Newton's pendulum is a great example of inertia. It takes a big swing from one ball to get the others moving.

Newton’s pendulum is a great example of inertia. It takes a big swing from one ball to get the others moving.


This is what happens to us when we stop exercising—inertia sets in. Our initial reaction to not exercising after developing the habit is one of discomfort, dis-ease—it doesn’t “feel” right, our mood goes down, and our anxiety goes up. We want to get back to that good feeling of exercise. It is critical that, while you’re feeling that way, you get back into exercise as soon as possible. Otherwise, we acclimate, as humans do, and develop inertia against exercising. Then we become “too tired” or “too busy” to exercise. Starting an exercise program then feels uncomfortable, painful even, and requires a great deal of energy to get going.

Knowing about inertia, it’s helpful to start any exercise program with baby steps. Most gyms and exercise videos will caution you to consult your doctor before starting any program, and this is prudent if you have a serious health condition and/or are starting a very vigorous exercise program. But nearly everyone can walk and will benefit greatly from walking, even short distances, on a regular basis. So, try walking a little bit every day, gradually lengthening your walks and, perhaps, picking up the pace as well.

Aside from those with mobility issues, I recommend walking to all of my clients, even those who are quite physically active. This is because walking, preferably outside, stimulates us bilaterally, causing the hemispheres of our brains to communicate more effectively and rapidly with each other. (For more information on bilateral stimulation and its effects on the brain, check out work by Francine Shapiro or Laurel Parnell.) This increased brain activity leads to endorphin release, causing feelings of calm and relaxation, and we often find we can think through problems in our lives more effectively while walking. Couples, too, may find that they can communicate more easily with each other while walking than when they’re sitting down.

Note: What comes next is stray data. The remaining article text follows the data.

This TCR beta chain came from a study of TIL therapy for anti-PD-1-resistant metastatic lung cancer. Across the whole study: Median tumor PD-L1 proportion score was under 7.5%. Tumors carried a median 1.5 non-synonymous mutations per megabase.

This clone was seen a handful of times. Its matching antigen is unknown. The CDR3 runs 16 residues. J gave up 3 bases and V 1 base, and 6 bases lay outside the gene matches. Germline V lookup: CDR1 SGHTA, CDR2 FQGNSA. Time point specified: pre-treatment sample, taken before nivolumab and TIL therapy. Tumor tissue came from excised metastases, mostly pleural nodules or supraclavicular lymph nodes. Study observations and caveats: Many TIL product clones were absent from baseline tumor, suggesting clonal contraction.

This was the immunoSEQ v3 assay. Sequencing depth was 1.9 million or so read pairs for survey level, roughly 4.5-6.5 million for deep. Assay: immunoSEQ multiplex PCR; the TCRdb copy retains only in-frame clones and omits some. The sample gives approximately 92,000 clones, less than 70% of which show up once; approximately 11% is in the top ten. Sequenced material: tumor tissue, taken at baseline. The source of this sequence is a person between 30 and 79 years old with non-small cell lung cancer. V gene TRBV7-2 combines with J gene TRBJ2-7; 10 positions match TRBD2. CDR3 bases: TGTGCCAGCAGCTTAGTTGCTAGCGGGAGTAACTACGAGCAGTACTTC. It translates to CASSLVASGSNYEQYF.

Walking is great for general anxiety. It helps us clear our heads and promotes relaxation.

Walking is great for general anxiety. It helps us clear our heads and promotes relaxation.


Really, any form of moderate exercise helps alleviate depression and anxiety, so if walking isn’t your gig, try something else to get your body moving—that is key. In general, higher intensity workouts, such as running or circuit training, are best for depression and severe anxiety. Lower intensity workouts, like yoga or walking, are great for general anxiety because they promote relaxation and reconnection with your Self in the Now.

Which brings us back to my client Jill, who had been highly anxious most of her life. She had tried a variety of treatments, including medication, therapy, and exercise, but found that she felt best when she was both exercising intensely and in therapy. And now we had a situation where she couldn’t do the exercise that she found worked best for her.

It would be easy, and many of us fall down this hole, to just let all that great self-care and exercise go, and wallow in a pity party for our lost exercise routine. That wouldn’t do you or your anxious, depressed brain any favors, and it wasn’t helpful for Jill, either. Instead, we developed an alternative exercise program on non-impact, intensive exercise (swimming), which, although not her ideal, did the trick for her anxiety while her ankle healed. I highly recommend—with your doctor’s approval, of course—that if you are similarly exiled from your usual exercise, to find an alternative and quick! Before inertia sets in.

For more information about the wonderful effects of exercise on our brains and bodies, I recommend Change Your Brain, Change Your Life by Daniel G. Amen, MD, as well as books by Dr. Dan Siegel and blogs/podcasts by Andrew Weil, MD.